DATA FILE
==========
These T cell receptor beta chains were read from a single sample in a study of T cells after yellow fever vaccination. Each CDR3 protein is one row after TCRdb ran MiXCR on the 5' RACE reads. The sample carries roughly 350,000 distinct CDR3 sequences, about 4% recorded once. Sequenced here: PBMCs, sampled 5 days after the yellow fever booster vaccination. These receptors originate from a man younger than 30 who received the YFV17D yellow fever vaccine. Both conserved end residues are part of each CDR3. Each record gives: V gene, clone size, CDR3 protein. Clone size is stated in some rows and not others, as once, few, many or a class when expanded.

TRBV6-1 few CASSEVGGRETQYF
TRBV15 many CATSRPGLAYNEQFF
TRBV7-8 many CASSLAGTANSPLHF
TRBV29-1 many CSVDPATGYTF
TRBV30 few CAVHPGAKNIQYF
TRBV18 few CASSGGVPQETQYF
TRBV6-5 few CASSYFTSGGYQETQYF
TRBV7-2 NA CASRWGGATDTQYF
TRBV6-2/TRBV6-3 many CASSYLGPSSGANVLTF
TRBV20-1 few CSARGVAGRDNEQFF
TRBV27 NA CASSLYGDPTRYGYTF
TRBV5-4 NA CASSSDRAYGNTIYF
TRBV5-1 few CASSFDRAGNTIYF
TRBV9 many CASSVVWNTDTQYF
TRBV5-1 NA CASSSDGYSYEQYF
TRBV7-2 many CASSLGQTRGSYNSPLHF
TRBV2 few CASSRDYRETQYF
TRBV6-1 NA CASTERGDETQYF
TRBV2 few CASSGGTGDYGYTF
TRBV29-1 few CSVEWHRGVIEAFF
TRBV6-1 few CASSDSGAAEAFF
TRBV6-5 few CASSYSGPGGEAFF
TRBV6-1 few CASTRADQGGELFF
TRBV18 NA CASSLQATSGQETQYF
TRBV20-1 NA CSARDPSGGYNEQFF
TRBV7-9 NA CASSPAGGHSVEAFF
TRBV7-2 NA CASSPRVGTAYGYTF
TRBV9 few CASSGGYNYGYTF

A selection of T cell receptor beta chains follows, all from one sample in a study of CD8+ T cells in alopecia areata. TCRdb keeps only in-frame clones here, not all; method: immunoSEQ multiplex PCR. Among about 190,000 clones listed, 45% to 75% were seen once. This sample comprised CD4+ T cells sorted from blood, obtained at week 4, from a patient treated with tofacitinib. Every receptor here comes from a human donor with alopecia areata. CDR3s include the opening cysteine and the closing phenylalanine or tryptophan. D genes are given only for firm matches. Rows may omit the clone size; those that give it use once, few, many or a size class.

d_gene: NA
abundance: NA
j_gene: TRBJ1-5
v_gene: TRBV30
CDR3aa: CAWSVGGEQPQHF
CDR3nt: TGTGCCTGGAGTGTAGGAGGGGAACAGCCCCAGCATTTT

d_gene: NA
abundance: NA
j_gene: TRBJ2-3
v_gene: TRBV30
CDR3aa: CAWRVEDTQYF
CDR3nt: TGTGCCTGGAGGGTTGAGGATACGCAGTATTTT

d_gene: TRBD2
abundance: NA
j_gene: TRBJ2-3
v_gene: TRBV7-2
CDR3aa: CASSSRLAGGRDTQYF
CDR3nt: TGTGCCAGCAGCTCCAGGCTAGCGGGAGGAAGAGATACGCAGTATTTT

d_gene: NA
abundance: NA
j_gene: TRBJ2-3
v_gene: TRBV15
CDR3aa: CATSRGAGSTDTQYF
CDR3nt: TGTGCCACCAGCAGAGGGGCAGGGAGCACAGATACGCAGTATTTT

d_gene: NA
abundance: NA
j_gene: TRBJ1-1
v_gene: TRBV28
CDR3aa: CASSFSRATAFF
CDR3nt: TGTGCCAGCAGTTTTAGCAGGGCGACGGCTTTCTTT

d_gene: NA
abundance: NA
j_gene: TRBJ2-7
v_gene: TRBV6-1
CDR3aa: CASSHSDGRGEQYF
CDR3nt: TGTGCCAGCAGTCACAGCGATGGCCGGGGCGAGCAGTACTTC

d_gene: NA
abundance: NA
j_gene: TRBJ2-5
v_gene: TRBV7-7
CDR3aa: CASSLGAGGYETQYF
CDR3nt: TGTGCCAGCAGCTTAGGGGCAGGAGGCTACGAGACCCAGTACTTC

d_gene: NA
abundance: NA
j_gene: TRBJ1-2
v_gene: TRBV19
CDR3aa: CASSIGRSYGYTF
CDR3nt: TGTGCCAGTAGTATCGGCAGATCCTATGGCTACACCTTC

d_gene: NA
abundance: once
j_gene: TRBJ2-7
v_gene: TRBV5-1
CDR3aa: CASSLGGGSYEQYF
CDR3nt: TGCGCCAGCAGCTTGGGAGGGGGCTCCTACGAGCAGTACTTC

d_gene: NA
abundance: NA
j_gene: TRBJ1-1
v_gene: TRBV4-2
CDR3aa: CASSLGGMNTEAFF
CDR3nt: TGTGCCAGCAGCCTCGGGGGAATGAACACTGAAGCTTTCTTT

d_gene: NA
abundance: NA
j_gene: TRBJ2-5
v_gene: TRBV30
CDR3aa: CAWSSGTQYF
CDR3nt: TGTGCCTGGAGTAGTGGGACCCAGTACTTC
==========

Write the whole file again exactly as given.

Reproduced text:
These T cell receptor beta chains were read from a single sample in a study of T cells after yellow fever vaccination. Each CDR3 protein is one row after TCRdb ran MiXCR on the 5' RACE reads. The sample carries roughly 350,000 distinct CDR3 sequences, about 4% recorded once. Sequenced here: PBMCs, sampled 5 days after the yellow fever booster vaccination. These receptors originate from a man younger than 30 who received the YFV17D yellow fever vaccine. Both conserved end residues are part of each CDR3. Each record gives: V gene, clone size, CDR3 protein. Clone size is stated in some rows and not others, as once, few, many or a class when expanded.

TRBV6-1 few CASSEVGGRETQYF
TRBV15 many CATSRPGLAYNEQFF
TRBV7-8 many CASSLAGTANSPLHF
TRBV29-1 many CSVDPATGYTF
TRBV30 few CAVHPGAKNIQYF
TRBV18 few CASSGGVPQETQYF
TRBV6-5 few CASSYFTSGGYQETQYF
TRBV7-2 NA CASRWGGATDTQYF
TRBV6-2/TRBV6-3 many CASSYLGPSSGANVLTF
TRBV20-1 few CSARGVAGRDNEQFF
TRBV27 NA CASSLYGDPTRYGYTF
TRBV5-4 NA CASSSDRAYGNTIYF
TRBV5-1 few CASSFDRAGNTIYF
TRBV9 many CASSVVWNTDTQYF
TRBV5-1 NA CASSSDGYSYEQYF
TRBV7-2 many CASSLGQTRGSYNSPLHF
TRBV2 few CASSRDYRETQYF
TRBV6-1 NA CASTERGDETQYF
TRBV2 few CASSGGTGDYGYTF
TRBV29-1 few CSVEWHRGVIEAFF
TRBV6-1 few CASSDSGAAEAFF
TRBV6-5 few CASSYSGPGGEAFF
TRBV6-1 few CASTRADQGGELFF
TRBV18 NA CASSLQATSGQETQYF
TRBV20-1 NA CSARDPSGGYNEQFF
TRBV7-9 NA CASSPAGGHSVEAFF
TRBV7-2 NA CASSPRVGTAYGYTF
TRBV9 few CASSGGYNYGYTF

A selection of T cell receptor beta chains follows, all from one sample in a study of CD8+ T cells in alopecia areata. TCRdb keeps only in-frame clones here, not all; method: immunoSEQ multiplex PCR. Among about 190,000 clones listed, 45% to 75% were seen once. This sample comprised CD4+ T cells sorted from blood, obtained at week 4, from a patient treated with tofacitinib. Every receptor here comes from a human donor with alopecia areata. CDR3s include the opening cysteine and the closing phenylalanine or tryptophan. D genes are given only for firm matches. Rows may omit the clone size; those that give it use once, few, many or a size class.

d_gene: NA
abundance: NA
j_gene: TRBJ1-5
v_gene: TRBV30
CDR3aa: CAWSVGGEQPQHF
CDR3nt: TGTGCCTGGAGTGTAGGAGGGGAACAGCCCCAGCATTTT

d_gene: NA
abundance: NA
j_gene: TRBJ2-3
v_gene: TRBV30
CDR3aa: CAWRVEDTQYF
CDR3nt: TGTGCCTGGAGGGTTGAGGATACGCAGTATTTT

d_gene: TRBD2
abundance: NA
j_gene: TRBJ2-3
v_gene: TRBV7-2
CDR3aa: CASSSRLAGGRDTQYF
CDR3nt: TGTGCCAGCAGCTCCAGGCTAGCGGGAGGAAGAGATACGCAGTATTTT

d_gene: NA
abundance: NA
j_gene: TRBJ2-3
v_gene: TRBV15
CDR3aa: CATSRGAGSTDTQYF
CDR3nt: TGTGCCACCAGCAGAGGGGCAGGGAGCACAGATACGCAGTATTTT

d_gene: NA
abundance: NA
j_gene: TRBJ1-1
v_gene: TRBV28
CDR3aa: CASSFSRATAFF
CDR3nt: TGTGCCAGCAGTTTTAGCAGGGCGACGGCTTTCTTT

d_gene: NA
abundance: NA
j_gene: TRBJ2-7
v_gene: TRBV6-1
CDR3aa: CASSHSDGRGEQYF
CDR3nt: TGTGCCAGCAGTCACAGCGATGGCCGGGGCGAGCAGTACTTC

d_gene: NA
abundance: NA
j_gene: TRBJ2-5
v_gene: TRBV7-7
CDR3aa: CASSLGAGGYETQYF
CDR3nt: TGTGCCAGCAGCTTAGGGGCAGGAGGCTACGAGACCCAGTACTTC

d_gene: NA
abundance: NA
j_gene: TRBJ1-2
v_gene: TRBV19
CDR3aa: CASSIGRSYGYTF
CDR3nt: TGTGCCAGTAGTATCGGCAGATCCTATGGCTACACCTTC

d_gene: NA
abundance: once
j_gene: TRBJ2-7
v_gene: TRBV5-1
CDR3aa: CASSLGGGSYEQYF
CDR3nt: TGCGCCAGCAGCTTGGGAGGGGGCTCCTACGAGCAGTACTTC

d_gene: NA
abundance: NA
j_gene: TRBJ1-1
v_gene: TRBV4-2
CDR3aa: CASSLGGMNTEAFF
CDR3nt: TGTGCCAGCAGCCTCGGGGGAATGAACACTGAAGCTTTCTTT

d_gene: NA
abundance: NA
j_gene: TRBJ2-5
v_gene: TRBV30
CDR3aa: CAWSSGTQYF
CDR3nt: TGTGCCTGGAGTAGTGGGACCCAGTACTTC